July 23rd, 2012
02:32 PM ET

NCAA president 'OutFront' on Penn State sanctions

The National Collegiate Athletic Association announced major penalties against Penn State University Monday, starting with a 60 million dollar fine.

The organization banned the school from any postseason bowl games for four years. Penn State also loses 20 football scholarships a year for four years; plus, all of the school's wins from 1998 through 2011 are vacated - stripping former head coach Joe Paterno of one hundred and eleven wins and the title of winningest coach in major college football.

The Paterno family released a statement against the NCAA's sanctions:

"The sanctions announced by the NCAA today defame the legacy and contributions of a great coach and educator without any input from our family or those who knew him best."

The NCAA's sanctions are a part of the fallout from the Jerry Sandusky child abuse scandal. Sandusky was convicted late last month on 45 of 48 counts related to the sexual abuse of 10 young victims.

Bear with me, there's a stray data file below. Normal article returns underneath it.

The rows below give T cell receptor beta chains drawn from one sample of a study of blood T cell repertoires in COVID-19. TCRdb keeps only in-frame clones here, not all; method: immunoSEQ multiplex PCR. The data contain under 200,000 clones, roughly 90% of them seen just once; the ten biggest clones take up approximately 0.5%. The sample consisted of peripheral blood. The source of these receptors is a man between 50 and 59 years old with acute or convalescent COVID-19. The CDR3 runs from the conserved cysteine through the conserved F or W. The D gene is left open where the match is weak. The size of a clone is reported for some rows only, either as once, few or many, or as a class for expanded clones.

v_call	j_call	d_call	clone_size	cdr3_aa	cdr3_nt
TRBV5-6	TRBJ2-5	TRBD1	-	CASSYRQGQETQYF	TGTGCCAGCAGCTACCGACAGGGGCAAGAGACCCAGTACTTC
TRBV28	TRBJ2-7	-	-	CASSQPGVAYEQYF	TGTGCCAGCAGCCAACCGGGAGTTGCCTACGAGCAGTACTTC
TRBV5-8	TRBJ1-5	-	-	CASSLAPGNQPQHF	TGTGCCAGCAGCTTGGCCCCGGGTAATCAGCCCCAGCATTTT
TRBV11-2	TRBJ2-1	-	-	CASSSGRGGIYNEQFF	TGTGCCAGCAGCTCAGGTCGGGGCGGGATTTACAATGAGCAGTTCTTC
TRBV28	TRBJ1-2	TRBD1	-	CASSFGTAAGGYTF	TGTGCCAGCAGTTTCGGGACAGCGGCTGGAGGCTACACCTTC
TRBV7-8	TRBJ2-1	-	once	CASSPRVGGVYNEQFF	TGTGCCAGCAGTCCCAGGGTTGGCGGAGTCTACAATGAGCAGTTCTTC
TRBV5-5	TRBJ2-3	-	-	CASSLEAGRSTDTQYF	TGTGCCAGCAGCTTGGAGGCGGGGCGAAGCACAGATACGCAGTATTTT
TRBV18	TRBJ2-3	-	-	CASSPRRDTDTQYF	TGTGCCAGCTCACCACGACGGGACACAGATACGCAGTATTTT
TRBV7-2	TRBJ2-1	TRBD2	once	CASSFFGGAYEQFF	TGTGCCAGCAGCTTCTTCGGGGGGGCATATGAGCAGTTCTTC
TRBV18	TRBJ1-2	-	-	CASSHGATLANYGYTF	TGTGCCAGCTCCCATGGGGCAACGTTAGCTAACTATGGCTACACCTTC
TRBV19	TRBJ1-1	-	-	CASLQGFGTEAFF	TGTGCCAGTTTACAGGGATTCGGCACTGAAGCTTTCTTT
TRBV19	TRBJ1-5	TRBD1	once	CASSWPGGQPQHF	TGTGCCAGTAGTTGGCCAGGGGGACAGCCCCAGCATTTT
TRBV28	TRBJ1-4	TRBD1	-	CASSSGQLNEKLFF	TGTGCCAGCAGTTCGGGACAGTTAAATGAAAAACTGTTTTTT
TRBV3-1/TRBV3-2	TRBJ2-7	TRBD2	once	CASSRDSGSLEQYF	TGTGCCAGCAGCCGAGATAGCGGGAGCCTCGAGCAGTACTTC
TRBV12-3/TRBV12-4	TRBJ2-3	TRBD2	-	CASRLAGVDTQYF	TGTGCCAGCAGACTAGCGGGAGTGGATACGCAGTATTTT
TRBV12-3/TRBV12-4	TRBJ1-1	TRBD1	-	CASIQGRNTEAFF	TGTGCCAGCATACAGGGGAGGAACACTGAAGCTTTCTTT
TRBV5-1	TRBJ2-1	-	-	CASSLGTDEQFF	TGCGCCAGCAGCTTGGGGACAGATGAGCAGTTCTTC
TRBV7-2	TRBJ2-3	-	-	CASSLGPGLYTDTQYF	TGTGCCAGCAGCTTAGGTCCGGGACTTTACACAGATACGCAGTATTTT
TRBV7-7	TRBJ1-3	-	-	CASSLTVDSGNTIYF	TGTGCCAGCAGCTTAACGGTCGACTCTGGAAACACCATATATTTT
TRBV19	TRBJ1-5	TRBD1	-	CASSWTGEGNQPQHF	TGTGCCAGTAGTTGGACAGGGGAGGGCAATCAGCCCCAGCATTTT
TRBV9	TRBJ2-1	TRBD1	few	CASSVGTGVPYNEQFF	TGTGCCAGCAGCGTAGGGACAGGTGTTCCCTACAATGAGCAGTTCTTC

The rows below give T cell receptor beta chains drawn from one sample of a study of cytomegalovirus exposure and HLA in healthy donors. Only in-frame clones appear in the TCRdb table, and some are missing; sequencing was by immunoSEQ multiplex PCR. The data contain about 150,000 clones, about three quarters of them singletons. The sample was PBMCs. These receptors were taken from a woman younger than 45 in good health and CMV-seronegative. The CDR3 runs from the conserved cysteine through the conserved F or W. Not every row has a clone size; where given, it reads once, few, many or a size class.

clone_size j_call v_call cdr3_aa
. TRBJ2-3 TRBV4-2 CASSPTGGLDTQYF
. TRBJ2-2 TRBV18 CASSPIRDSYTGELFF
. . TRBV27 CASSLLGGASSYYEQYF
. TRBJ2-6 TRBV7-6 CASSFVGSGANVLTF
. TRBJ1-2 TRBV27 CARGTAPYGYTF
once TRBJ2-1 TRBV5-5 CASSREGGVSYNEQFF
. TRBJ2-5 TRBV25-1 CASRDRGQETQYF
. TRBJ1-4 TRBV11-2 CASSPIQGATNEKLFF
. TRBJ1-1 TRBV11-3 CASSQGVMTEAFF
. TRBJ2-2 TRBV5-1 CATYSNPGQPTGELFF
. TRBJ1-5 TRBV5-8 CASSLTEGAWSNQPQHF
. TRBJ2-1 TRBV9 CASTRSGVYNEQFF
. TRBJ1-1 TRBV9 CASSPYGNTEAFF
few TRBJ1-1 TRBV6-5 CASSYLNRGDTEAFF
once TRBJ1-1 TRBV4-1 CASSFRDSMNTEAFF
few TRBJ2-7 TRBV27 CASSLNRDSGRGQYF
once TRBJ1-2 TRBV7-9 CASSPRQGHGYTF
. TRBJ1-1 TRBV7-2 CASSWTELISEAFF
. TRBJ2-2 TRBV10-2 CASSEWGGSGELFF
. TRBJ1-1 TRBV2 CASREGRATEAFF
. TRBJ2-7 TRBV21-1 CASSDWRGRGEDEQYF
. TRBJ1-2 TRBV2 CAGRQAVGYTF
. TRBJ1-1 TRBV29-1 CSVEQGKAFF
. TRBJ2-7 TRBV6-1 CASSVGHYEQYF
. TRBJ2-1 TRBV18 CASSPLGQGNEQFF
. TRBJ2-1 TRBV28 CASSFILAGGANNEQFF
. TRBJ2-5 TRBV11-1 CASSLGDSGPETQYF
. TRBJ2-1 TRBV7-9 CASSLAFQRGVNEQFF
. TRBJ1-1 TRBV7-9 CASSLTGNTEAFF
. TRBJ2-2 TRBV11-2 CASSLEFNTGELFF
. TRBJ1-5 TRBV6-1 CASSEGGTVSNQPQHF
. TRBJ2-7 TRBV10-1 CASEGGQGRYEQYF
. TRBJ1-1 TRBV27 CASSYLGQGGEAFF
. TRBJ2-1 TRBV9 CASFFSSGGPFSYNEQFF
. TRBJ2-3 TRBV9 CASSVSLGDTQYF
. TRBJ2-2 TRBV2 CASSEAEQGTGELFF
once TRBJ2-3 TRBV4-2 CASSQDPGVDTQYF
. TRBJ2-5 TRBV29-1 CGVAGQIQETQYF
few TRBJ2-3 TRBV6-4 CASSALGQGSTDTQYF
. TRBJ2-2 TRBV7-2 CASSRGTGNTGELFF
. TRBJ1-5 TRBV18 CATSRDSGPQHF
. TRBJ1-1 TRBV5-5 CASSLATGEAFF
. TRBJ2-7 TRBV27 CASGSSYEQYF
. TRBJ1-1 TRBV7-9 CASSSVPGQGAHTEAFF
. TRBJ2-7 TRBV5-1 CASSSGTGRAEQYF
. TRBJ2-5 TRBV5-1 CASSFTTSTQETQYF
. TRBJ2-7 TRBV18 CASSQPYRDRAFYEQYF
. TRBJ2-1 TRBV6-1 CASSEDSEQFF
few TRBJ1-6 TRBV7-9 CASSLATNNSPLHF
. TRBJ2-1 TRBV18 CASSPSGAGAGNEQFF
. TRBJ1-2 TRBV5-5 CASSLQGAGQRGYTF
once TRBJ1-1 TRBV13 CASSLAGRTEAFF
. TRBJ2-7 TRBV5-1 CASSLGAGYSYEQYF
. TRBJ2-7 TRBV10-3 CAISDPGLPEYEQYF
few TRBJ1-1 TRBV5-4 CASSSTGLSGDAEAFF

Did these sanctions go too far, or was it not enough?
OutFront tonight: NCAA President, Mark Emmert. Tune to Erin Burnett OutFront at 7p ET.

NCAA gives Penn State 'stark wake-up call' with $60 million fine

Saying it is "a stark wake-up call to everyone involved in college sports," the National Collegiate Athletic Association announced a $60 million fine against Penn State University on Monday and took away 14 seasons of football victories from the late Joe Paterno.

The school was also banned from the postseason for four years and will lose 20 football scholarships a year for four seasons, NCAA President Mark Emmert said.

Emmert said the unprecedented fine will be paid over five years to fund programs that serve the victims of child sexual abuse.

The Big Ten Conference also acted Monday, ruling Penn State ineligible for its conference title football game and said the Nittany Lions share of bowl revenues for the next four seasons - approximately $13 million - will be donated to charities that "protect children."

The NCAA's punishments are part of the continued fallout from the child sex abuse scandal involving former assistant football coach Jerry Sandusky, who was convicted in late June of 45 of the 48 counts he faced involving 10 young victims.


Filed under: News
soundoff (2 Responses)
  1. cindy

    I really wish this kind of penalty could happen in china.

    July 24, 2012 at 2:34 pm | Reply
  2. Joey at Purdue Univ

    They gave SMU the "death penalty" for a lot less worse than this.

    July 23, 2012 at 8:26 pm | Reply

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